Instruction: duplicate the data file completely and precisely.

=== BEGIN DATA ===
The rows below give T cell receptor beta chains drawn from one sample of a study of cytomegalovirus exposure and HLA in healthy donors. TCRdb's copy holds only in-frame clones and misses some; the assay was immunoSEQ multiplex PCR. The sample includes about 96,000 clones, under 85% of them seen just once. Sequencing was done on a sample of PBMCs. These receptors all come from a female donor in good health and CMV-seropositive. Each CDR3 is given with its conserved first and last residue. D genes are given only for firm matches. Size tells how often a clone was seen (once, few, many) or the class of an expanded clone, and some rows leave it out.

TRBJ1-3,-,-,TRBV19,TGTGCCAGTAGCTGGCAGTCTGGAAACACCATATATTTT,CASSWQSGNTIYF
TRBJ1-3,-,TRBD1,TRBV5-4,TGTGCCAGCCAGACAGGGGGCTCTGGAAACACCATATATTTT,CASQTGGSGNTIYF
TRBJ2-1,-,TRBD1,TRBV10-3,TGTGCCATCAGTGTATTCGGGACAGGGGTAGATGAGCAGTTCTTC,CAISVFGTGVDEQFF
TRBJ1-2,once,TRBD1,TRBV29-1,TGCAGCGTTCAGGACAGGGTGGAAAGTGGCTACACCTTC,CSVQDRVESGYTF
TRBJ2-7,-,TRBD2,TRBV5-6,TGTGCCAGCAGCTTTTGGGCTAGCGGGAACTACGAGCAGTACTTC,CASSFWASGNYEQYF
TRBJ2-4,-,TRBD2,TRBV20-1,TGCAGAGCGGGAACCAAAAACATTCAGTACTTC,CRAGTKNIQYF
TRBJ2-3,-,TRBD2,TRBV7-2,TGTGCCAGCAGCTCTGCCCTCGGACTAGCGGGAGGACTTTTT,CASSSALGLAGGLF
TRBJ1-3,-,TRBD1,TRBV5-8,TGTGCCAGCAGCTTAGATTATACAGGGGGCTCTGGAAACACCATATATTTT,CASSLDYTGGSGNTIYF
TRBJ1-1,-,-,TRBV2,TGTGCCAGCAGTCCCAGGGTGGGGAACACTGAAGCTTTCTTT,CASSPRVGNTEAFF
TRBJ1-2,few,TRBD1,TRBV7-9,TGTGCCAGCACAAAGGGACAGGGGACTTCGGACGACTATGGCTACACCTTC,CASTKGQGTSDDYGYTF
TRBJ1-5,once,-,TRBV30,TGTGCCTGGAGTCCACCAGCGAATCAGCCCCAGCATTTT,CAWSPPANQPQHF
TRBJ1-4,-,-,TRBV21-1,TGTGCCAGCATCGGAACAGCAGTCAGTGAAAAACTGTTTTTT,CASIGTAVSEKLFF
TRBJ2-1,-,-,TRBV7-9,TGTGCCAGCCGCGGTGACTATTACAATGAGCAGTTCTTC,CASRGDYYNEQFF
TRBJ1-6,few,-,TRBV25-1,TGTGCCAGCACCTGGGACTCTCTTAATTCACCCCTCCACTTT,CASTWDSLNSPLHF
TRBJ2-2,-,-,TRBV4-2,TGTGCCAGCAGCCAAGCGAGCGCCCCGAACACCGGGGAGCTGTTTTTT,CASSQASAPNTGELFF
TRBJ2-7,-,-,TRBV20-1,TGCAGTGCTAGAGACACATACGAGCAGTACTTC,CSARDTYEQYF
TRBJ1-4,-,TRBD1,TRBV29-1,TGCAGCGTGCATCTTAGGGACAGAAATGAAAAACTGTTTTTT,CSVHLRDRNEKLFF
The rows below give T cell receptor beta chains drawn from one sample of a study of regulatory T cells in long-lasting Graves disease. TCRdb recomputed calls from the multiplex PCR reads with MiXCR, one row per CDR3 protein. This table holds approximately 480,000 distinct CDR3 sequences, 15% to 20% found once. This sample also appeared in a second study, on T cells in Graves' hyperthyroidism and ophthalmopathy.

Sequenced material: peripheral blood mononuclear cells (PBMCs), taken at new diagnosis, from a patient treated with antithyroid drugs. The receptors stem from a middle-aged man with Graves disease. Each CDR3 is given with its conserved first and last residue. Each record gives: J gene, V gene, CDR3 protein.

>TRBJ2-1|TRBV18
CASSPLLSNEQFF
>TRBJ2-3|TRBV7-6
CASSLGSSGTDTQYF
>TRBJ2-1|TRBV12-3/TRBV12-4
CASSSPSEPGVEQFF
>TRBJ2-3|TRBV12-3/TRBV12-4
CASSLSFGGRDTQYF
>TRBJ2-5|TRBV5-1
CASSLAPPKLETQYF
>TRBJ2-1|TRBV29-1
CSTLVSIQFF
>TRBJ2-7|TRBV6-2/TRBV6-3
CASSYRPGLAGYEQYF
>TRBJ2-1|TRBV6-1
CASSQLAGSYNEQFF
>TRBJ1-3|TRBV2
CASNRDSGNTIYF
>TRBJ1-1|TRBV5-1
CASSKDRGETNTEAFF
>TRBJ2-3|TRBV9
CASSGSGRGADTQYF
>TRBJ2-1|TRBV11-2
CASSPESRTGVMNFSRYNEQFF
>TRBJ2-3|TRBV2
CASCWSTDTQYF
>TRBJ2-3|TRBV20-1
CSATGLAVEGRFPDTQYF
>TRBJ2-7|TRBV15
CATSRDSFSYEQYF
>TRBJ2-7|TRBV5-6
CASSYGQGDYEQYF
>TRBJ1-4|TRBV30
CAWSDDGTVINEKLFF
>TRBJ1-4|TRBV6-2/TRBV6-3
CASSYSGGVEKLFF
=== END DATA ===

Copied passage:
The rows below give T cell receptor beta chains drawn from one sample of a study of cytomegalovirus exposure and HLA in healthy donors. TCRdb's copy holds only in-frame clones and misses some; the assay was immunoSEQ multiplex PCR. The sample includes about 96,000 clones, under 85% of them seen just once. Sequencing was done on a sample of PBMCs. These receptors all come from a female donor in good health and CMV-seropositive. Each CDR3 is given with its conserved first and last residue. D genes are given only for firm matches. Size tells how often a clone was seen (once, few, many) or the class of an expanded clone, and some rows leave it out.

TRBJ1-3,-,-,TRBV19,TGTGCCAGTAGCTGGCAGTCTGGAAACACCATATATTTT,CASSWQSGNTIYF
TRBJ1-3,-,TRBD1,TRBV5-4,TGTGCCAGCCAGACAGGGGGCTCTGGAAACACCATATATTTT,CASQTGGSGNTIYF
TRBJ2-1,-,TRBD1,TRBV10-3,TGTGCCATCAGTGTATTCGGGACAGGGGTAGATGAGCAGTTCTTC,CAISVFGTGVDEQFF
TRBJ1-2,once,TRBD1,TRBV29-1,TGCAGCGTTCAGGACAGGGTGGAAAGTGGCTACACCTTC,CSVQDRVESGYTF
TRBJ2-7,-,TRBD2,TRBV5-6,TGTGCCAGCAGCTTTTGGGCTAGCGGGAACTACGAGCAGTACTTC,CASSFWASGNYEQYF
TRBJ2-4,-,TRBD2,TRBV20-1,TGCAGAGCGGGAACCAAAAACATTCAGTACTTC,CRAGTKNIQYF
TRBJ2-3,-,TRBD2,TRBV7-2,TGTGCCAGCAGCTCTGCCCTCGGACTAGCGGGAGGACTTTTT,CASSSALGLAGGLF
TRBJ1-3,-,TRBD1,TRBV5-8,TGTGCCAGCAGCTTAGATTATACAGGGGGCTCTGGAAACACCATATATTTT,CASSLDYTGGSGNTIYF
TRBJ1-1,-,-,TRBV2,TGTGCCAGCAGTCCCAGGGTGGGGAACACTGAAGCTTTCTTT,CASSPRVGNTEAFF
TRBJ1-2,few,TRBD1,TRBV7-9,TGTGCCAGCACAAAGGGACAGGGGACTTCGGACGACTATGGCTACACCTTC,CASTKGQGTSDDYGYTF
TRBJ1-5,once,-,TRBV30,TGTGCCTGGAGTCCACCAGCGAATCAGCCCCAGCATTTT,CAWSPPANQPQHF
TRBJ1-4,-,-,TRBV21-1,TGTGCCAGCATCGGAACAGCAGTCAGTGAAAAACTGTTTTTT,CASIGTAVSEKLFF
TRBJ2-1,-,-,TRBV7-9,TGTGCCAGCCGCGGTGACTATTACAATGAGCAGTTCTTC,CASRGDYYNEQFF
TRBJ1-6,few,-,TRBV25-1,TGTGCCAGCACCTGGGACTCTCTTAATTCACCCCTCCACTTT,CASTWDSLNSPLHF
TRBJ2-2,-,-,TRBV4-2,TGTGCCAGCAGCCAAGCGAGCGCCCCGAACACCGGGGAGCTGTTTTTT,CASSQASAPNTGELFF
TRBJ2-7,-,-,TRBV20-1,TGCAGTGCTAGAGACACATACGAGCAGTACTTC,CSARDTYEQYF
TRBJ1-4,-,TRBD1,TRBV29-1,TGCAGCGTGCATCTTAGGGACAGAAATGAAAAACTGTTTTTT,CSVHLRDRNEKLFF
The rows below give T cell receptor beta chains drawn from one sample of a study of regulatory T cells in long-lasting Graves disease. TCRdb recomputed calls from the multiplex PCR reads with MiXCR, one row per CDR3 protein. This table holds approximately 480,000 distinct CDR3 sequences, 15% to 20% found once. This sample also appeared in a second study, on T cells in Graves' hyperthyroidism and ophthalmopathy.

Sequenced material: peripheral blood mononuclear cells (PBMCs), taken at new diagnosis, from a patient treated with antithyroid drugs. The receptors stem from a middle-aged man with Graves disease. Each CDR3 is given with its conserved first and last residue. Each record gives: J gene, V gene, CDR3 protein.

>TRBJ2-1|TRBV18
CASSPLLSNEQFF
>TRBJ2-3|TRBV7-6
CASSLGSSGTDTQYF
>TRBJ2-1|TRBV12-3/TRBV12-4
CASSSPSEPGVEQFF
>TRBJ2-3|TRBV12-3/TRBV12-4
CASSLSFGGRDTQYF
>TRBJ2-5|TRBV5-1
CASSLAPPKLETQYF
>TRBJ2-1|TRBV29-1
CSTLVSIQFF
>TRBJ2-7|TRBV6-2/TRBV6-3
CASSYRPGLAGYEQYF
>TRBJ2-1|TRBV6-1
CASSQLAGSYNEQFF
>TRBJ1-3|TRBV2
CASNRDSGNTIYF
>TRBJ1-1|TRBV5-1
CASSKDRGETNTEAFF
>TRBJ2-3|TRBV9
CASSGSGRGADTQYF
>TRBJ2-1|TRBV11-2
CASSPESRTGVMNFSRYNEQFF
>TRBJ2-3|TRBV2
CASCWSTDTQYF
>TRBJ2-3|TRBV20-1
CSATGLAVEGRFPDTQYF
>TRBJ2-7|TRBV15
CATSRDSFSYEQYF
>TRBJ2-7|TRBV5-6
CASSYGQGDYEQYF
>TRBJ1-4|TRBV30
CAWSDDGTVINEKLFF
>TRBJ1-4|TRBV6-2/TRBV6-3
CASSYSGGVEKLFF